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The Two Faces of the West's Ties to Saudi Arabia

By Dore Gold

Saudi Arabia is clearly emerging as one of the most pivotal allies of the West in the struggle against Iran. For example, the Saudis, along with the UAE, are offering to supply China with oil, in order to replace any Iranian oil that it might lose, should Beijing support new sanctions on Iran at the UN Security Council. The Saudis have good reasons to be deeply concerned about a nuclear Iran. They remember that during the 1980's when Riyadh backed Saddam Hussein, Iranian aircraft entered Saudi airspace to attack their oil facilities. In 1996, using Saudi Shiites, the Saudi branch of Hezbollah bombed Khobar Towers near Dhahran. The FBI investigation connected the attack directly to senior Iranian officials and to the Revolutionary Guards. Recently, Saudi Arabia has been waging a proxy war with Iran  in Northern Yemen. Is the Middle East on the eve of a new era in which Israel and Saudi Arabia are on the same side and can become partners in containing Iran?

There is another side of Saudi Arabia that hasn't been forgotten in the West. Fifteen of the nineteen terrorists that attacked on 9/11, as well as their commander, Osama bin Laden were in fact Saudis, illustrating the role of Saudis in al-Qaeda and Sunni extremism. From its earliest days the Saudi system has been based on a political alliance between the House of Saud and the Wahhabi religious leadership, whereby the latter legitimized the rule of the former in exchange for enormous amounts of funds. The Wahhabi religious leaders established massive global charities like IIRO, WAMY, and al-Haramain. They exported Wahhabi religious ideology to the Islamic world and beyond. They also funded terrorism. The Israel Defense Forces found in 2002 documents directly linking the IIRO to Hamas, though recently Saudi help to Hamas has dropped and has been replaced by Iranian aid.
Even five years after 9/11, many of these charities have still been involved in terrorist financing. In 2006, the US Department of the Treasury formally stated that two branches of the IIRO were funding al-Qaeda in Indonesia and in the Philippines. Two years later in 2008, the US Treasury pointed to the whole al-Haramain network as an instrument for funding al-Qaeda, especially in Afghanistan, Pakistan, and Somalia. While Saudi security forces are willing crack down on al-Qaeda inside the kingdom, they were still prepared to support extremist groups outside Saudi Arabia's borders. According US military sources quoted in the Los Angeles Times in July 2007, Saudis were the largest foreign contingent of foreign forces fighting the US in Iraq. IIRO was also moving funds to Falujah when it was under insurgent control. Recently, the General Accountability Office, the investigative arm of the US Congress was reporting in September 2009 that the support of Saudi charities for international terrorist groups still remained a source of concern for the US government.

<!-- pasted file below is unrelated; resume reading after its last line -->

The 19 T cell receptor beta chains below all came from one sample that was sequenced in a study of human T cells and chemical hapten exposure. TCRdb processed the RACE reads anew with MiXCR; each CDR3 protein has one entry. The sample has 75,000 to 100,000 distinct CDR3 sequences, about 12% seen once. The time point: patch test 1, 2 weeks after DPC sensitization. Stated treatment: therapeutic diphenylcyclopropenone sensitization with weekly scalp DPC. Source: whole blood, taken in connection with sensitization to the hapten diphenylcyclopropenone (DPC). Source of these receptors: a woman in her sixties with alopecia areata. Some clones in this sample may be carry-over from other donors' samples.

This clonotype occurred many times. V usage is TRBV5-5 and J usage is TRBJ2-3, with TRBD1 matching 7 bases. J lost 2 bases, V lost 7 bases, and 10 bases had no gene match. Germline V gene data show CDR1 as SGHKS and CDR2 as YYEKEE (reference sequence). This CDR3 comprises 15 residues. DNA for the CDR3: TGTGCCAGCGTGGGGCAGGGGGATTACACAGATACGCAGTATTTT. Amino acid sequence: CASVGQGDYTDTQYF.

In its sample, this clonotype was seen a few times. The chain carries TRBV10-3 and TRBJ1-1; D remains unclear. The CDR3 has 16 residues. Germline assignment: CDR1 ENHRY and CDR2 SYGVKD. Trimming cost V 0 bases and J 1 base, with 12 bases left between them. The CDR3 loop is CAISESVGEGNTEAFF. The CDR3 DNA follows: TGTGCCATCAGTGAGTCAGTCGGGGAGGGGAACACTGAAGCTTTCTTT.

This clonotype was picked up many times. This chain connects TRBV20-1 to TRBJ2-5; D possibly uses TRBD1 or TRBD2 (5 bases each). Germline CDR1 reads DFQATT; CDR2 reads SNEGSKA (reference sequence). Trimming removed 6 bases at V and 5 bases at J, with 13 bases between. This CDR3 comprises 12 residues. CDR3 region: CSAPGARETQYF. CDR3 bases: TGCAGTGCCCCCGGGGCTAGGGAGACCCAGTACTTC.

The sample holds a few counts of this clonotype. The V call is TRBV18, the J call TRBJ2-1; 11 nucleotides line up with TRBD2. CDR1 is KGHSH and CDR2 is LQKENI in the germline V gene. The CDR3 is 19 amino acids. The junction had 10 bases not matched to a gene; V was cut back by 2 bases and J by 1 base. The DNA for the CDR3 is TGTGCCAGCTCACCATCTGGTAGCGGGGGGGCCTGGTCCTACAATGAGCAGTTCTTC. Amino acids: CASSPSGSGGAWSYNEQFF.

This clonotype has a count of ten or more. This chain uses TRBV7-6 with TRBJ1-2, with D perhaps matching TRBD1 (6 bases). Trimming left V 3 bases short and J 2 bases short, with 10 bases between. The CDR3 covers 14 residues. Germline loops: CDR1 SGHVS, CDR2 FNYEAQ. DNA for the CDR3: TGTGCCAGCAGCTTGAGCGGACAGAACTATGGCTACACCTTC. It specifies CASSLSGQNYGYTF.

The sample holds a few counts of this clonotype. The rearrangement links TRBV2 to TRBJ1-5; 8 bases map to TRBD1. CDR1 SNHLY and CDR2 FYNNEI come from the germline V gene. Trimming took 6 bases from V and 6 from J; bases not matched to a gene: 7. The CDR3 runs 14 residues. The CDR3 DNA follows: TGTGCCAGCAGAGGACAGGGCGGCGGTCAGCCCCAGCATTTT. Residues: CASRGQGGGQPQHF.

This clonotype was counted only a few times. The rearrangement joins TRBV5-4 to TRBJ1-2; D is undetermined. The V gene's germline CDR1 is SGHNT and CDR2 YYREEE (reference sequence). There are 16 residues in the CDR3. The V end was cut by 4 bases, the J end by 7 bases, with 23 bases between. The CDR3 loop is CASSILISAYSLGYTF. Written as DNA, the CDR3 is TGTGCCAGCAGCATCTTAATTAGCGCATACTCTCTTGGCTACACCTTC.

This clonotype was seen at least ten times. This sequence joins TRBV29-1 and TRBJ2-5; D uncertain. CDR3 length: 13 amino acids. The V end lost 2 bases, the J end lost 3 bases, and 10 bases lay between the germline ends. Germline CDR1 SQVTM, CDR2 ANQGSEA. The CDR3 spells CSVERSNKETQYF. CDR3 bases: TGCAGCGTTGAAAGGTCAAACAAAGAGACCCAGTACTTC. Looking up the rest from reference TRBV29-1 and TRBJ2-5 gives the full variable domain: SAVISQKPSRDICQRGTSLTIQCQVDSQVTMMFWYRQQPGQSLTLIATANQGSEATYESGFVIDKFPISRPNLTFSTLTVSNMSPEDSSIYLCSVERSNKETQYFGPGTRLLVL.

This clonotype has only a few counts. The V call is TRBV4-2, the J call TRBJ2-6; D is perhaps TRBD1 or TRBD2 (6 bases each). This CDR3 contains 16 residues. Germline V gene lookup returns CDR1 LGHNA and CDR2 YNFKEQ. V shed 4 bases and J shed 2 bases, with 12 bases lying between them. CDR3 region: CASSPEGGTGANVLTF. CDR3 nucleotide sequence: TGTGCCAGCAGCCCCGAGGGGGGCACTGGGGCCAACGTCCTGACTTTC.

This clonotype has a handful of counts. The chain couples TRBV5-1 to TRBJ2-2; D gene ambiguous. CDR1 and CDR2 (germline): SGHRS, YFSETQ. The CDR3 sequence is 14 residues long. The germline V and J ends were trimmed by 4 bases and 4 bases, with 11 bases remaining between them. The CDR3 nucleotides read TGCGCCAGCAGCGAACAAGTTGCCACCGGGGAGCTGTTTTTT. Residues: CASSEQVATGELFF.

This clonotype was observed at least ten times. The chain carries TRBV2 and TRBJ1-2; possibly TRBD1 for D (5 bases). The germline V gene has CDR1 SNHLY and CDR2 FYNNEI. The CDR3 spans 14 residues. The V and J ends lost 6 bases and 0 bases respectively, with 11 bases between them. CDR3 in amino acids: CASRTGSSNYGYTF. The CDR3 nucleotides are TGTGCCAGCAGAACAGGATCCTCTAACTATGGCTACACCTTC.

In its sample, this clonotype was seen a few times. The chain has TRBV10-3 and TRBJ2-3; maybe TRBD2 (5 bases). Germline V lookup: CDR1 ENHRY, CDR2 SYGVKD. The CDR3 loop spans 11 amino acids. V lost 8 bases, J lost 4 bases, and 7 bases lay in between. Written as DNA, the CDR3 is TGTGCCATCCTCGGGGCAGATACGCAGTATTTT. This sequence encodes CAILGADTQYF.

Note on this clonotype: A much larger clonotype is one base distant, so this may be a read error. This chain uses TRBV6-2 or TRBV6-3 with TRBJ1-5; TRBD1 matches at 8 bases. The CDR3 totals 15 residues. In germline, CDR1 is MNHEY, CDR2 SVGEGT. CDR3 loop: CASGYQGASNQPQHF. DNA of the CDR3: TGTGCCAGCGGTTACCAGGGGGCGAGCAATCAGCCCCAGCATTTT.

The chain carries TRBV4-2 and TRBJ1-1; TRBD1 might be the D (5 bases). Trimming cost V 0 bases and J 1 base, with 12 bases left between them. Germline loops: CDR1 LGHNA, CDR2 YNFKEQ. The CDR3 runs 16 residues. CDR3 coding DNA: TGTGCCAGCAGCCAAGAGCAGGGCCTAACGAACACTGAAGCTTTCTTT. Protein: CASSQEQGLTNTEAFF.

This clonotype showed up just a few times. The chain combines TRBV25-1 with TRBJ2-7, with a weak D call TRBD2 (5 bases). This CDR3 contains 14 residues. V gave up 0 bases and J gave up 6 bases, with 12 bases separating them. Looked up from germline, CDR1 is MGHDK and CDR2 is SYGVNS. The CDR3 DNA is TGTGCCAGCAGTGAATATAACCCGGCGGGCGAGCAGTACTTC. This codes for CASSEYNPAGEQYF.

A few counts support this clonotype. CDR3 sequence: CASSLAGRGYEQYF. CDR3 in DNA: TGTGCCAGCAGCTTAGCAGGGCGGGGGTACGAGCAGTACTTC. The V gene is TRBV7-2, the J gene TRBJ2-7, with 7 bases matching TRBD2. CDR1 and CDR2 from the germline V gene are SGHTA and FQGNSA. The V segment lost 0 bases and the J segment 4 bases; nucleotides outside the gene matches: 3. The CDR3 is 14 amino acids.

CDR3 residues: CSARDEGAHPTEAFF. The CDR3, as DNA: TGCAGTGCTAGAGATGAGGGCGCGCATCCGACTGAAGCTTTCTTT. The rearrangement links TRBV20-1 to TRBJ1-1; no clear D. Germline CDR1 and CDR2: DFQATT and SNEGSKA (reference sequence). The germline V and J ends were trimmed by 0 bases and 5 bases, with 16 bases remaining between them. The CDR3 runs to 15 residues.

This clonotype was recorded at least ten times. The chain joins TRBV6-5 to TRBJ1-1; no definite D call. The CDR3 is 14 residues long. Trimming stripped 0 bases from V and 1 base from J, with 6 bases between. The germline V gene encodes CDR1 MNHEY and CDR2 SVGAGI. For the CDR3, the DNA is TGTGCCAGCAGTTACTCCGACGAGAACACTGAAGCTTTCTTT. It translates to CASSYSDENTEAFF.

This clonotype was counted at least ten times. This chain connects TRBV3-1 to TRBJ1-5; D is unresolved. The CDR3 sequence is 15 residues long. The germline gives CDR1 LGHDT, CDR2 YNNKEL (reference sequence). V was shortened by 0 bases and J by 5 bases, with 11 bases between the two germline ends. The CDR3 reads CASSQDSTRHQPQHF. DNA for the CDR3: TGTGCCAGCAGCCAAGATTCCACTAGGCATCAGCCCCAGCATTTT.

In short, Saudi Arabia is problematic. It has begun to implement new laws to address US claims, but it still has a long way to go in implementing them. In the past, Saudi Arabia has sought to improve its image by even speaking more openly about peace and proposing what became the Arab Peace Plan. Israel may want to test Saudi intentions in the future, but it should be made aware that the Saudi official who originally pushed the idea was Adel Jubair, the current Saudi ambassador to Washington, who was sent to the US after 9/11 to work on Saudi PR. Israel should seize every opportunity to advance a regional peace in the Middle East, but it should be careful not to be used to clear Saudi Arabia's reputation, if Riyadh still has real ties to al-Qaeda and other terrorist organizations.
True, both Saudi Arabia and Israel have joint interests in seeing that Iran does not obtain nuclear weapons, they each have their own reasons in keeping any future relationship between them, that might evolve in the future, completely discreet. The growing concern about Shiite extremism in Iran, should not blind Israel or the West as a whole with the continuing problem of Sunni extremism that Saudi Arabia historically sponsored and unfortunately continues to fund to this day.

Dore Gold is the author of the NY Times best seller Hatred's Kingdom and The Rise of Nuclear Iran.

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Rhonda Spivak, Editor

Publisher: Spivak's Jewish Review Ltd.

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